CP Daily: Friday December 22, 2017

Published 22:53 on December 22, 2017  /  Last updated at 01:02 on December 23, 2017  /  Newsletters

A daily summary of our news plus bite-sized updates from around the world.


CP Daily will not be published Dec. 23-Jan. 1. Carbon Pulse will file stories and send out CP Alerts on merit during that period. Regular coverage will resume Jan. 2.

Presenting CP Daily, Carbon Pulse’s free newsletter. It’s a daily summary of our news plus bite-sized updates from around the world. Subscribe here


EU Market: EUAs jump to 2-year high as end-of-year rally continues

European carbon jumped to a two-year high on Friday, rising for a seventh straight day in a pre-Christmas rally that has added nearly 20% to the price.


Oregon lawmakers reveal details of proposed cap-and-trade legislation

Two Oregon lawmakers this week revealed details of proposed legislation to create a “cap-and-invest” scheme in the state and link it to the North American WCI carbon market.


Pakistan ponders carbon price to curb emissions growth

Pakistan is considering putting a price on carbon emissions to stimulate investment in green energy and stifle its rapid growth of greenhouse gas output, its climate change minister said.

Kazakhstan’s ‘Caspy’ exchange wins contract to host national carbon trade

The Kazakhstan Commodity Exchange, also known as Caspy, has been appointed to host trading in the country’s emissions trading scheme, which will restart on Jan. 1 after nearly two years of suspension.


CN Markets: Pilot market data for week ending Dec. 22, 2017

Closing prices, ranges and volumes for China’s regional pilot carbon markets this week.



So to summarise – Our friends at Carbon Brief take a look at some of 2017’s top climate and energy stories through the medium of numbers. The highlights include the 19,109 participants that travelled to the annual UN climate conference in Bonn, a 14% reduction in US CO2 emissions since 2005, and how 2017 was the 2nd or 3rd warmest year on record.

It’s been a costly year – Global disasters in 2017 cost homes and businesses a staggering $306bn, according to a new study by insurance firm Swiss Re. Losses made this year from both natural and man-made catastrophes represent a 63% jump compared to last year, as the US saw its most damaging hurricane season since 2005, with Hurricanes Harvey, Irma and Maria. Swiss Re said that despite the rise in financial loss, the number of people who died or went missing in disasters remained similar to 2016 at just over 11,000 people. (The Independent)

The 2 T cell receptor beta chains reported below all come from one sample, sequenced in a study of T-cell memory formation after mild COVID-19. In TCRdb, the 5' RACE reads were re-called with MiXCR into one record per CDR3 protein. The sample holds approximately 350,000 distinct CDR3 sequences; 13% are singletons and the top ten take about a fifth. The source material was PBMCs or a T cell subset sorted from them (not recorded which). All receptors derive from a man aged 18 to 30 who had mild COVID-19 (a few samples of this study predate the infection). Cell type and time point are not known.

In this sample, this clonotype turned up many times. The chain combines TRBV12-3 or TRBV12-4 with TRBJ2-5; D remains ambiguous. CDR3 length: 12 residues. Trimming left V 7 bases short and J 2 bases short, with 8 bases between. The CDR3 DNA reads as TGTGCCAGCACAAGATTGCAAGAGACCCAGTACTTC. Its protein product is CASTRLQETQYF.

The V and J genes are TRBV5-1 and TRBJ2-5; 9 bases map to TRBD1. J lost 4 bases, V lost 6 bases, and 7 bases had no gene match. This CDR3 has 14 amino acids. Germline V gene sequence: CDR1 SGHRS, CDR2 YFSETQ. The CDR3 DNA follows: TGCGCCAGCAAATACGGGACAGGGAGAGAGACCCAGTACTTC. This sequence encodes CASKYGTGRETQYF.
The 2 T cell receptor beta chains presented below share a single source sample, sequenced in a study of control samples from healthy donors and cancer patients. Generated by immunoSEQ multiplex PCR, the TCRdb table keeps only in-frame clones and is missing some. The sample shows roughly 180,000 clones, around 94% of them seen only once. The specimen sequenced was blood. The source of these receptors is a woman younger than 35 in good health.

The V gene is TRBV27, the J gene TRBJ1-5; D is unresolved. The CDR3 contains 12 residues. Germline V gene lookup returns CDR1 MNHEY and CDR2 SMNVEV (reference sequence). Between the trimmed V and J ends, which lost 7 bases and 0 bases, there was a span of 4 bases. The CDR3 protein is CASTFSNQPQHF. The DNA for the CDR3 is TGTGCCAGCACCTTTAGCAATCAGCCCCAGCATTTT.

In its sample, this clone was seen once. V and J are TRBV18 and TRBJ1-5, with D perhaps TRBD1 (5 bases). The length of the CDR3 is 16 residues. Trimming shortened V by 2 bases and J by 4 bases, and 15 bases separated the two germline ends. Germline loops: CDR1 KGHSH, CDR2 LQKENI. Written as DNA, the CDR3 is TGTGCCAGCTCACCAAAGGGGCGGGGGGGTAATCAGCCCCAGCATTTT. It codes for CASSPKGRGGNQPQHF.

Clean UK – Electricity generation from renewable energy in the country has reached a record high, according to new government statistics. Q3 2017 saw the share of generated from renewables increase by nearly 5% from the same period last year to hit 30%. Low-carbon electricity’s share of generation increased to the highest ever point of 54.4%, in part due to a upsurge in wind energy. (The Independent)

No help – The Dutch government’s decision to hold the first zero-subsidy auction for offshore wind has paid off, BusinessGreen reports, with the government announcing yesterday that bidders have come forward and the site will be developed without state support. Last week, Swedish utility Vattenfall revealed it had put in an offer to the auction, which is seeking to find developers for 700MW of offshore wind capacity off the Netherlands’ southwest coast. This was followed by confirmation from the Dutch government that the Hollandse Kust (zuid) Wind Farm Sites I and II will be built without any subsidy, after the auction closed to bidders yesterday. Auction winners will be chosen over the next few months, with a view to getting the wind farm up and running by 2022, supplying one million households with clean electricity.

And finally… One final facepalm for 2017 – Donald Trump has been granted permission to build a wall. Not in Mexico, but on the west coast of Ireland. The US President had sought approval for a lengthy sea barrier to protect his golf course at Doonbeg in County Clare from Atlantic storms and coastal erosion, with the original application citing global warming as a justification. Environmental groups had raised numerous objections, claiming the wall could damage protected wildlife habitats in the region. And many were quick to highlight the irony of a president, who is sceptical about climate change and who pulled his country out of the Paris Agreement, building a wall in an attempt to manage the effects. (Sky News)

Got a tip? Email us at news@carbon-pulse.com